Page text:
I have always enjoyed 3D modeling. The kind of tools you use and kind of thinking that is required is so different than my everyday job of writing code. That shift in mindset is quite challenging and also exciting. In fact, the only reason I keep coming back to 3D modeling is for this aspect: the shift in thinking! Of all the 3D modeling tools I’ve used so far, I like Cinema 4D (C4D), for its ease of use and the speed with which I can bring my ideas to life. Once past the initial learning curve, it is really refreshing and relaxing.
To flex my grey cells, I decided to convert the logo of the company I work for into a 3D model. BTW, if you can name the company from its logo, then you are either in the financial industry or my colleague ;).
Given the logo above, our first step is to visualize what it would look like when converted into a 3D model. I can imagine the thick curvy line to be a tubular structure with changing widths. The tube starts from the left and expands in diameter as it takes the first dip. Once at the bottom-most point, it jumps back up, reducing its diameter to the original size. This dip and rise happens for two more times, ending at the right. The three orange ellipses become three ellipsoids or in other words: vertically stretched spheres. Thus the tube and ellipsoids define the nature of our 3D model. Lets see how we can create it in C4D.
Lets start by modeling the tube. C4D gives a great tool called Loft Nurbs, which allows you to stretch a skin over two or more splines. As an example, consider these splines and the lofted object (figure taken from the C4D manual):
In our case, we are dealing with circles of different diameters arranged along the tube, something like below:
The red circles represent the different diameters at various positions along the tube. If we now stretch the skin along these circles we will have the tubular structure we are looking for. Putting all of these circles in a Loft Nurbs object gives us the surface we want.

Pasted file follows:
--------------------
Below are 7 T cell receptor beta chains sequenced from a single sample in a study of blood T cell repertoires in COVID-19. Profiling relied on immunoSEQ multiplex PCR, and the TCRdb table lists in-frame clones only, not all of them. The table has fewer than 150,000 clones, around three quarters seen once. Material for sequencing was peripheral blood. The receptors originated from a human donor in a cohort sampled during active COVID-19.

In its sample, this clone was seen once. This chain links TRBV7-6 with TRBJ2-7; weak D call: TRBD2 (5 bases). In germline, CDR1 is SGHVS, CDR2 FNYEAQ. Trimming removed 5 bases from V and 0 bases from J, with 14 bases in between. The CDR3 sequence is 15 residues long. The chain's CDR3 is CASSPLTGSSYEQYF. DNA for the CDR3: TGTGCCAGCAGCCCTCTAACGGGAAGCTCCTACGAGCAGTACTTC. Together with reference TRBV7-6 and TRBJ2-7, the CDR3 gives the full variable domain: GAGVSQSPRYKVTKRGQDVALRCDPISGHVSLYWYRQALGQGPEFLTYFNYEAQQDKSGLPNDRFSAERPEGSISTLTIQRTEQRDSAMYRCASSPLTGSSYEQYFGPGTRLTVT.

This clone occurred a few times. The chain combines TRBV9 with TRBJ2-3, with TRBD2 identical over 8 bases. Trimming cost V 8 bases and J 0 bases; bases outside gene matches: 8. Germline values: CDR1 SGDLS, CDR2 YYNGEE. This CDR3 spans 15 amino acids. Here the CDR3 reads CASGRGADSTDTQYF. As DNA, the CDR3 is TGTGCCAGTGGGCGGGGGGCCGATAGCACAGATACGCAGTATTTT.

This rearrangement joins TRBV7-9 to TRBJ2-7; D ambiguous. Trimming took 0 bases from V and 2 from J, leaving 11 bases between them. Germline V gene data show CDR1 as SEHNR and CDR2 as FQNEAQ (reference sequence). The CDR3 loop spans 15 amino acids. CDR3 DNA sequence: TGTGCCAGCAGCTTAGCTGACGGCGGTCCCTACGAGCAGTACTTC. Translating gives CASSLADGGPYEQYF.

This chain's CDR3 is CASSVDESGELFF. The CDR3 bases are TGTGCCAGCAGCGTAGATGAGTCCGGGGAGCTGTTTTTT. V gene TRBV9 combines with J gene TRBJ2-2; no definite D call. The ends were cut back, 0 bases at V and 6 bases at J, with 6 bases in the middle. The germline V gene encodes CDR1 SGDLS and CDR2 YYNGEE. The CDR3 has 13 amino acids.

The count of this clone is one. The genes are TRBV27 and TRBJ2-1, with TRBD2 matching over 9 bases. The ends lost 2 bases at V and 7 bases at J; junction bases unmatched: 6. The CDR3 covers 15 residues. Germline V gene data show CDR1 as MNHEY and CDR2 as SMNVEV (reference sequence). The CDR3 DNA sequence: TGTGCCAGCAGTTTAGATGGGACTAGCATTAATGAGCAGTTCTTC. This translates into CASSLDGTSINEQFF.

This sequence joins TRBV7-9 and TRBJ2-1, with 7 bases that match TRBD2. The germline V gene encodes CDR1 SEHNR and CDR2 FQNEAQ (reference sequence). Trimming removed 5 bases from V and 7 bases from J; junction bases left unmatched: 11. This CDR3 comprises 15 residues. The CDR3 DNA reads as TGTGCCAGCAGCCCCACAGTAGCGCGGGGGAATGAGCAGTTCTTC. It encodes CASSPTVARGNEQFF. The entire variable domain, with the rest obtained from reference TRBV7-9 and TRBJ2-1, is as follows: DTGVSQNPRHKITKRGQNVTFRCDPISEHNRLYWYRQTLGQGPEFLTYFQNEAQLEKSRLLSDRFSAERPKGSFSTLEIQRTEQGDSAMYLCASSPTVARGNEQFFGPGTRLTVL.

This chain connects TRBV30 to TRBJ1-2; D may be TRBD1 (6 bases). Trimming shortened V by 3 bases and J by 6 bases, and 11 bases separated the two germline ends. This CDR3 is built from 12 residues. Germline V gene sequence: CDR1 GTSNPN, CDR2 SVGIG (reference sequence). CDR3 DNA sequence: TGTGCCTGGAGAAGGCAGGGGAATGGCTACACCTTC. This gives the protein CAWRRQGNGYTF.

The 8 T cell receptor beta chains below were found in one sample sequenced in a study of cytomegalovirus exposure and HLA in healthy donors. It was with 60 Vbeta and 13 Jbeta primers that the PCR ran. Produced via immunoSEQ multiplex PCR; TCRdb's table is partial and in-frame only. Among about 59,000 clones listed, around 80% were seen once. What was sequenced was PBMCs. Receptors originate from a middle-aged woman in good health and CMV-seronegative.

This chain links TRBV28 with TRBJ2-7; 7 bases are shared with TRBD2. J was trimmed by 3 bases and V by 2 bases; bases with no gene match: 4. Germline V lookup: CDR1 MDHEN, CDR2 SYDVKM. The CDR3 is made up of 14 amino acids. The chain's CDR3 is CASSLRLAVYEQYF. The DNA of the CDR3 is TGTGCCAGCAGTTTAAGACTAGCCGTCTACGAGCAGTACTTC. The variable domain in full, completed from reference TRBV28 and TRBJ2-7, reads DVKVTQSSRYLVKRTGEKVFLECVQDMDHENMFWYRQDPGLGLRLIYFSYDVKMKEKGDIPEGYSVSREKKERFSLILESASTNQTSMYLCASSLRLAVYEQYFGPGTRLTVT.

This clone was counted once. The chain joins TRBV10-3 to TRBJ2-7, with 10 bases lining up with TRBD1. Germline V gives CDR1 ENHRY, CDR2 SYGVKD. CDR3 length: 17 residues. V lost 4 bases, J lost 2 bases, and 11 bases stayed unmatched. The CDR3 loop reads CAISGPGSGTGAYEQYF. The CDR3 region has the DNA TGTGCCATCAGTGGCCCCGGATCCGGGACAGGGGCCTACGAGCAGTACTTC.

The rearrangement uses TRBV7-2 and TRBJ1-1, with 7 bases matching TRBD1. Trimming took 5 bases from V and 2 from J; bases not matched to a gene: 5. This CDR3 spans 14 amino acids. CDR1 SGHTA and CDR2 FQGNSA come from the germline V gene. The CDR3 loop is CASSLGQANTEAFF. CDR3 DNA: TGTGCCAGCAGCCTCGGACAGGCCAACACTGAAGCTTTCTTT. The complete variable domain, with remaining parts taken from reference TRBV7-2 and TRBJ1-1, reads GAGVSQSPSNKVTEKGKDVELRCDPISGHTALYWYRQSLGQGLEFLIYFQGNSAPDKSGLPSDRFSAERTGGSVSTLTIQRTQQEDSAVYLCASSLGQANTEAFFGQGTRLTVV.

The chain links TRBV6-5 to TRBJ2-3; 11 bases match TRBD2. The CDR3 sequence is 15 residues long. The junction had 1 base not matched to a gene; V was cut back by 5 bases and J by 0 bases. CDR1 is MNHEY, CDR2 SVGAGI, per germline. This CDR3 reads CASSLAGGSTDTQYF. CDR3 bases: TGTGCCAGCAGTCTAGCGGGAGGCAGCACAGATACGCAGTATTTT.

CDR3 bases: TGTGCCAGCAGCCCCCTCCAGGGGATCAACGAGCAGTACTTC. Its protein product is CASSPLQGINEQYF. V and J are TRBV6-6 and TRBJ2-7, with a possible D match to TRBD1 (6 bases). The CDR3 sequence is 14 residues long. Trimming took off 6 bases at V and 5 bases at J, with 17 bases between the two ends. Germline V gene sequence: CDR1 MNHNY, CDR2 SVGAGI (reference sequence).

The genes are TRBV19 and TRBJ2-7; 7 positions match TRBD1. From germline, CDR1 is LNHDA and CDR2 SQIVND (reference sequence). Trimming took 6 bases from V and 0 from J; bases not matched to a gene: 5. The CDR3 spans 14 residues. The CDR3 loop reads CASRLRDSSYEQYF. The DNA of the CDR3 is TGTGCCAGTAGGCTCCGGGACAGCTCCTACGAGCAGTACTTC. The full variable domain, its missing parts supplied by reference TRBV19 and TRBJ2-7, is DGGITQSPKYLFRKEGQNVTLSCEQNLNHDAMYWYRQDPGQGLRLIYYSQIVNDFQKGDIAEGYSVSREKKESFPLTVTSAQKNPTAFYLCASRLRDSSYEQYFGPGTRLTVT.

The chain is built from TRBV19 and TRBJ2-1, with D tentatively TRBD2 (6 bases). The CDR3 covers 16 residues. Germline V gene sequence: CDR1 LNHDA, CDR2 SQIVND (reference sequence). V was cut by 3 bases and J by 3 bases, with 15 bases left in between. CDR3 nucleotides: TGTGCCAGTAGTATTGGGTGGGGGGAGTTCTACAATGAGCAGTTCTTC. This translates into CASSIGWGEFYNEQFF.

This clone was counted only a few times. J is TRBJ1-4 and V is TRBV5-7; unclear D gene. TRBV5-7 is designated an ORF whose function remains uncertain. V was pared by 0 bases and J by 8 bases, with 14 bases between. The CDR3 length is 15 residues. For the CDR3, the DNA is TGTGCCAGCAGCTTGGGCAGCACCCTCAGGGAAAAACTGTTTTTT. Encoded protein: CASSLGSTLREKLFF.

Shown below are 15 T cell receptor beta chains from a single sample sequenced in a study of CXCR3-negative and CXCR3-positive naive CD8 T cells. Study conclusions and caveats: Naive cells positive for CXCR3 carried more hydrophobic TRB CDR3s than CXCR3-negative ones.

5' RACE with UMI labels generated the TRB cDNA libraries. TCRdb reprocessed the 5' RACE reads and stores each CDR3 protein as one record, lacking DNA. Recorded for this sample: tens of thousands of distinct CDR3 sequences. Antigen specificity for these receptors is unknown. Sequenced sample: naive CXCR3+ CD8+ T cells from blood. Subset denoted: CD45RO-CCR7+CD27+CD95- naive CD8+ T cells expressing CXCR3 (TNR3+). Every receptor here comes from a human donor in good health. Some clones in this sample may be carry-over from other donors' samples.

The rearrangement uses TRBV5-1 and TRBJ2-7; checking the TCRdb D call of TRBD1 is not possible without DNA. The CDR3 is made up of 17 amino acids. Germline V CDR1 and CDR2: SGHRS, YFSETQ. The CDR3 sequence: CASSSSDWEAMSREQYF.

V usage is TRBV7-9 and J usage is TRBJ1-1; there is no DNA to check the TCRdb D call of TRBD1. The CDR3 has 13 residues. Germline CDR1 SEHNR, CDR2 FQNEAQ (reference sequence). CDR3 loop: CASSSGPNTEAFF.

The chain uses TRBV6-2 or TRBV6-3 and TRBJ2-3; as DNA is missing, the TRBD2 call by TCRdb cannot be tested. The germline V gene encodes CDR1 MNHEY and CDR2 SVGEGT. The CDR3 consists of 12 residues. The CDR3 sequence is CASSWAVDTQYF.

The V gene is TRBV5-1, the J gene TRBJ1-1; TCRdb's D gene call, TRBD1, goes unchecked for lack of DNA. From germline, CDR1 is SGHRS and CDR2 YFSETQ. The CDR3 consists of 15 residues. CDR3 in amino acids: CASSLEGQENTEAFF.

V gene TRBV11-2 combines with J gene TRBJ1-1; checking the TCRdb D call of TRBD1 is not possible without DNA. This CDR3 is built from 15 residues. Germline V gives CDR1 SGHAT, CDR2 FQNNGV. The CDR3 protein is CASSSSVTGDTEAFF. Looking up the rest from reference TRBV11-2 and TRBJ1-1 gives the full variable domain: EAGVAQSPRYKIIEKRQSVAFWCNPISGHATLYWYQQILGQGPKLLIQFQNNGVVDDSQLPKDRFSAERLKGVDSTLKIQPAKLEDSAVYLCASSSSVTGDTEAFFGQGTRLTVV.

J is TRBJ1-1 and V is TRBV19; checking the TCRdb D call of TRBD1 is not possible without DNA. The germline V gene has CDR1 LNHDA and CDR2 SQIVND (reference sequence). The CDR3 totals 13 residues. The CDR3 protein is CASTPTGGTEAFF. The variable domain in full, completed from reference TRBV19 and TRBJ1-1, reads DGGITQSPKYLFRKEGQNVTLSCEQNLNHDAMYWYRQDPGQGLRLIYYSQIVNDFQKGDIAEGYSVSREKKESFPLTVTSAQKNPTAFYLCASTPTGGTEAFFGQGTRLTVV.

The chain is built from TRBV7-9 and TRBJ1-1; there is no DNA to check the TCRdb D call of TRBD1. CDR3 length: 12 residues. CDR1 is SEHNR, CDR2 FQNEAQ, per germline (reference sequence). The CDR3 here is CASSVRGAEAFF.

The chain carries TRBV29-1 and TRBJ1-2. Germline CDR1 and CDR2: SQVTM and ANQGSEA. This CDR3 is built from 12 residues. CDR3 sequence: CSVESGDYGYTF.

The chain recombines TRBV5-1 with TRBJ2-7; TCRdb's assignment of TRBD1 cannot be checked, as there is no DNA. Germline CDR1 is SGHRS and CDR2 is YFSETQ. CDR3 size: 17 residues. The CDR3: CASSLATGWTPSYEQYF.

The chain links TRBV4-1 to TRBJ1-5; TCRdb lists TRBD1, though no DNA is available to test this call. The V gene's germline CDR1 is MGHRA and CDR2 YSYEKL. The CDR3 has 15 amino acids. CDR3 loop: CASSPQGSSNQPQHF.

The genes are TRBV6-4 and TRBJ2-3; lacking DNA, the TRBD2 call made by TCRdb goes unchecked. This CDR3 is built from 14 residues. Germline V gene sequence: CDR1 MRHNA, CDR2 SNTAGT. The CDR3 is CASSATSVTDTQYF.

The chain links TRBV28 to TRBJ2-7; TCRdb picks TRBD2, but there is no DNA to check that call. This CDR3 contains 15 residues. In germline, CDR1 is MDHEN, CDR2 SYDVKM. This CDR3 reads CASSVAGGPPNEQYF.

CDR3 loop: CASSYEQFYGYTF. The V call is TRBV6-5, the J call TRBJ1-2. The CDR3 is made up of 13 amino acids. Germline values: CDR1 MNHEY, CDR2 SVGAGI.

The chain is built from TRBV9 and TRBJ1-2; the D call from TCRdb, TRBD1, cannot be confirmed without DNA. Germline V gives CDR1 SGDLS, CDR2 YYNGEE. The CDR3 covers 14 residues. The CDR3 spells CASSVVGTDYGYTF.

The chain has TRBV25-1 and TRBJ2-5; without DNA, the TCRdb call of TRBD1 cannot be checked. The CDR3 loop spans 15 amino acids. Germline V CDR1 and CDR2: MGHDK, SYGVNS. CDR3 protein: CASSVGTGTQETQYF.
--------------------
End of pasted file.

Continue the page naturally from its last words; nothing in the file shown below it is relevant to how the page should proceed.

The next thing we will model is the head. Since all the heads are of the same size, we can just model one and duplicate it twice. The head can be modeled using the Lathe Nurbs object. The lathe nurbs revolves a spline about the Y-axis to create a 3D surface. This is the most popular way to model vases, chess pieces, etc. In our case we will use a simple curve, like a half ellipse and use a lathe nurbs object on that. Here is the spline and the revolved lathe object:
Now lets arrange the objects according to the logo, ie. placing the heads above the dips of the tube and aligning the YZ-axis of the objects.
Our final C4D object tree looks like the figure below. Note the use of the Loft Nurbs that encloses the different circle-splines and the Lathe Nurbs for the heads.
Its now time to make the final presentation, ie. convert the wireframes and simple gouraud-shaded surfaces to something more natural. This is the part I like the most, where I get to play with the attributes of the materials. We will go for some nice glass and metal materials for the tube and heads. Also we will introduce a Floor and Wall (which are just Plane objects) to cast shadows and reflections. The Floor has a reflective material and the Wall has a white matte material. After all that setup, here is the final render in different camera angles:
The render itself looks pretty good so I am going to leave it at that. If I were looking for more style, I would have brought this image into Photoshop and touched up the lighting or added more effects. For now, I am happy with these images.
[Update] If you have Cinema 4D on your system, you can download and take a closer look at the project file.